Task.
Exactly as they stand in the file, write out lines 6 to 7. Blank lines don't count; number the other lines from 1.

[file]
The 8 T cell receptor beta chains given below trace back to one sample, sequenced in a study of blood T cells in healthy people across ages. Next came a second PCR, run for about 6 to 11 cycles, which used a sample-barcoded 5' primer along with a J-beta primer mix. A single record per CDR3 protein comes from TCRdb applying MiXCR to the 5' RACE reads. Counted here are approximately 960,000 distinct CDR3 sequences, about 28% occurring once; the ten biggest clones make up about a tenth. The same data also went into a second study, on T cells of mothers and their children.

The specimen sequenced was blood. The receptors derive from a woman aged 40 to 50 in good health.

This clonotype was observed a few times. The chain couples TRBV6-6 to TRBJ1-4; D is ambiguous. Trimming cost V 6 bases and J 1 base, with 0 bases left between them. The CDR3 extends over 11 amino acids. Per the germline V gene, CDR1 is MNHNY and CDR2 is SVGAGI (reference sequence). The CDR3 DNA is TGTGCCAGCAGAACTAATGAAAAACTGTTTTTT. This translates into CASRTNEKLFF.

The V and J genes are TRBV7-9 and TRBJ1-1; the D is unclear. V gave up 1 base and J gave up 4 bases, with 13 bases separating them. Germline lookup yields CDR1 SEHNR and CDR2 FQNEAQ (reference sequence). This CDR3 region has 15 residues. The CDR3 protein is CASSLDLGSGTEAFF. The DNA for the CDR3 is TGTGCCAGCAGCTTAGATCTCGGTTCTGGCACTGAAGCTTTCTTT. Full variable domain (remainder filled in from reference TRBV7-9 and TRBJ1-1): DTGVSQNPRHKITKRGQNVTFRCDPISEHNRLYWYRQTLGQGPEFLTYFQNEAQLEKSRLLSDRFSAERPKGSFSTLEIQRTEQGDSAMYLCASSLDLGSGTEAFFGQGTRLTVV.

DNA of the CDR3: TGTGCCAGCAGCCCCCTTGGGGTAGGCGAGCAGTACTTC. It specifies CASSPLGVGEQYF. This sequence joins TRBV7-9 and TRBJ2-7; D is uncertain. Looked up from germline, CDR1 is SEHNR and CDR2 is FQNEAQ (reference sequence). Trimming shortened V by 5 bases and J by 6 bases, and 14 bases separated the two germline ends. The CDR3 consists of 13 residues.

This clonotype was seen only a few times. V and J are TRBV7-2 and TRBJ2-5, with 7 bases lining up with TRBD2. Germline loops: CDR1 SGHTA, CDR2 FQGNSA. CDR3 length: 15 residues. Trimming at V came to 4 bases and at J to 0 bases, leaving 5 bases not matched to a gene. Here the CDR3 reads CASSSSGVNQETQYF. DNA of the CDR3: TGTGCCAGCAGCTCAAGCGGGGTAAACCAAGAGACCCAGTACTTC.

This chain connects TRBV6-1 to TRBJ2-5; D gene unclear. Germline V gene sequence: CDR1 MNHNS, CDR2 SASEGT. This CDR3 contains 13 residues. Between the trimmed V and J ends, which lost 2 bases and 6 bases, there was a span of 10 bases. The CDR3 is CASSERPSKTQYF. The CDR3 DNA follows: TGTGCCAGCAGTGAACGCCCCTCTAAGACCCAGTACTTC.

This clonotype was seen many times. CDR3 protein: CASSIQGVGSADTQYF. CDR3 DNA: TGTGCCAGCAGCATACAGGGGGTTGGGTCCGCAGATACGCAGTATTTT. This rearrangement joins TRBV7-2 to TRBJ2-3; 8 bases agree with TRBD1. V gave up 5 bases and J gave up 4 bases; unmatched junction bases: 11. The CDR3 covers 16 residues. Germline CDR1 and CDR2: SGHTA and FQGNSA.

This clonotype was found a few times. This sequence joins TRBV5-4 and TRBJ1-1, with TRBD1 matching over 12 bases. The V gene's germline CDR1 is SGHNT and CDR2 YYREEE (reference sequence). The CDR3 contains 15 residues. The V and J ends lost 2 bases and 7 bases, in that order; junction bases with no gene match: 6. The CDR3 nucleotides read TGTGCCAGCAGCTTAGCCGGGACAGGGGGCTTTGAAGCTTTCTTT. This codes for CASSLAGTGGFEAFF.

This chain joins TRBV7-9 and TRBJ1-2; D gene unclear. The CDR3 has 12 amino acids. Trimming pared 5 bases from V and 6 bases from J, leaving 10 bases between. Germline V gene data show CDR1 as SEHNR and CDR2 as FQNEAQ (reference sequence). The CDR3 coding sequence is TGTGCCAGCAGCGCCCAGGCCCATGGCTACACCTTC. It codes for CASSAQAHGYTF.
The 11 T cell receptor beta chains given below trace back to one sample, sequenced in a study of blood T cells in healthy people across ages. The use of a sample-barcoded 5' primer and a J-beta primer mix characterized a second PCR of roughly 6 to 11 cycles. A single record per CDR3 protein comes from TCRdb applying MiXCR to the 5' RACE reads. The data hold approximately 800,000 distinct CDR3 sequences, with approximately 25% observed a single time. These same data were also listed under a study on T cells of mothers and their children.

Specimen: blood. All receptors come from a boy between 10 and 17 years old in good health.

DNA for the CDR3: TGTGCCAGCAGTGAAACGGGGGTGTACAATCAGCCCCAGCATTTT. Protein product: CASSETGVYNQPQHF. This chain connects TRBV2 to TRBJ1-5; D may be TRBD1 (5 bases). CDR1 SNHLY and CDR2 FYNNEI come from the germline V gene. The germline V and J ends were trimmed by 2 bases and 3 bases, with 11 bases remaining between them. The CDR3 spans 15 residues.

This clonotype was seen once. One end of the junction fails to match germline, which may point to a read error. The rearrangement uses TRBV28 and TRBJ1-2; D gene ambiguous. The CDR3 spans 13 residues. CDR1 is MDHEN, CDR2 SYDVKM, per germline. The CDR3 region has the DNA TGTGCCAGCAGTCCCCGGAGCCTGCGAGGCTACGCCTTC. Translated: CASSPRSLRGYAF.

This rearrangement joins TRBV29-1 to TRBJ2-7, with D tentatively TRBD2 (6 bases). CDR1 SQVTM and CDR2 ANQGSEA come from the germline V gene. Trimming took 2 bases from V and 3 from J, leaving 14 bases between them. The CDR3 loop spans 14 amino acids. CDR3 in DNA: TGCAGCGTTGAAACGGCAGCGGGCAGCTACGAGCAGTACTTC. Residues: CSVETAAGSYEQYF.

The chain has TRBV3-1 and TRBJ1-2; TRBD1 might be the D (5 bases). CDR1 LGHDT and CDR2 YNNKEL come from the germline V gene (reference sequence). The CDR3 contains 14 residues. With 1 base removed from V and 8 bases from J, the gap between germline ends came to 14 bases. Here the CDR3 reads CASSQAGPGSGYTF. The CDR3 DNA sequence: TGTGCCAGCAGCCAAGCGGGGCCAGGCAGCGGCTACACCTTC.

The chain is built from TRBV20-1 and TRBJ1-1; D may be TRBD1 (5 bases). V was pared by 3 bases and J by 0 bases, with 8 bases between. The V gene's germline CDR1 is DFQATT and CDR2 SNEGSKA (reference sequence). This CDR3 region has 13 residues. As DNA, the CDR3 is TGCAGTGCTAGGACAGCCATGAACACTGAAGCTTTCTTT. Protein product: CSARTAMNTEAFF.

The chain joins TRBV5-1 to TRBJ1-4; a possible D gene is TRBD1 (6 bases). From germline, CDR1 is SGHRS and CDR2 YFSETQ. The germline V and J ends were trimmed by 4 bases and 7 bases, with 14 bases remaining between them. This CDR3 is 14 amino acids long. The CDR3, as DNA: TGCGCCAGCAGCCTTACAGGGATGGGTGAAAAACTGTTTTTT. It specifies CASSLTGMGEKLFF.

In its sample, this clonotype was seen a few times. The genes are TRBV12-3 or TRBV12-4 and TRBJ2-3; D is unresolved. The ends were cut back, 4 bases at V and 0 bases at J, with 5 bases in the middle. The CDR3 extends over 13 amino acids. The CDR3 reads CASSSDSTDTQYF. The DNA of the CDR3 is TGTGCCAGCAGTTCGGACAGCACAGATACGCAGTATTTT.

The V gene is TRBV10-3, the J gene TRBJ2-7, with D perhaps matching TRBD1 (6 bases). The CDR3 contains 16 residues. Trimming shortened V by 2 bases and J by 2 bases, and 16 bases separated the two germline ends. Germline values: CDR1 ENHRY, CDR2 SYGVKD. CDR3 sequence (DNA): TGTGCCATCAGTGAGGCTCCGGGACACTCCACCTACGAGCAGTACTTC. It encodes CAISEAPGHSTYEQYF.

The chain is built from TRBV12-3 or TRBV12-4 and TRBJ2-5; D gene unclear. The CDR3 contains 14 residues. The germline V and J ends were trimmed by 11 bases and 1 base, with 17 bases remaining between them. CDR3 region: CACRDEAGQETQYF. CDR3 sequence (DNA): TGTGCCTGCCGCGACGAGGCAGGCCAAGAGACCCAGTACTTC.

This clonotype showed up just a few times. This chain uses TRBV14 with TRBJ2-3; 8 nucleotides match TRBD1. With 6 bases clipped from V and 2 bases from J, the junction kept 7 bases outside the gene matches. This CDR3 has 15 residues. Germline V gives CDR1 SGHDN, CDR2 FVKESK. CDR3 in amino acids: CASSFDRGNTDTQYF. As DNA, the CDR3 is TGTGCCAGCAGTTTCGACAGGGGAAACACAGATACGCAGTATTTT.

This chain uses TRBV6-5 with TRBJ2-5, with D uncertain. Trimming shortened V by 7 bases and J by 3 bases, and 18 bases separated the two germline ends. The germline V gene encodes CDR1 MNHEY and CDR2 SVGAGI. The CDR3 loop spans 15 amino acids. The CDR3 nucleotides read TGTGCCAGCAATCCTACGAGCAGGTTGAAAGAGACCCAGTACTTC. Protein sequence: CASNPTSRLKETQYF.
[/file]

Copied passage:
This clonotype was seen only a few times. V and J are TRBV7-2 and TRBJ2-5, with 7 bases lining up with TRBD2. Germline loops: CDR1 SGHTA, CDR2 FQGNSA. CDR3 length: 15 residues. Trimming at V came to 4 bases and at J to 0 bases, leaving 5 bases not matched to a gene. Here the CDR3 reads CASSSSGVNQETQYF. DNA of the CDR3: TGTGCCAGCAGCTCAAGCGGGGTAAACCAAGAGACCCAGTACTTC.

This chain connects TRBV6-1 to TRBJ2-5; D gene unclear. Germline V gene sequence: CDR1 MNHNS, CDR2 SASEGT. This CDR3 contains 13 residues. Between the trimmed V and J ends, which lost 2 bases and 6 bases, there was a span of 10 bases. The CDR3 is CASSERPSKTQYF. The CDR3 DNA follows: TGTGCCAGCAGTGAACGCCCCTCTAAGACCCAGTACTTC.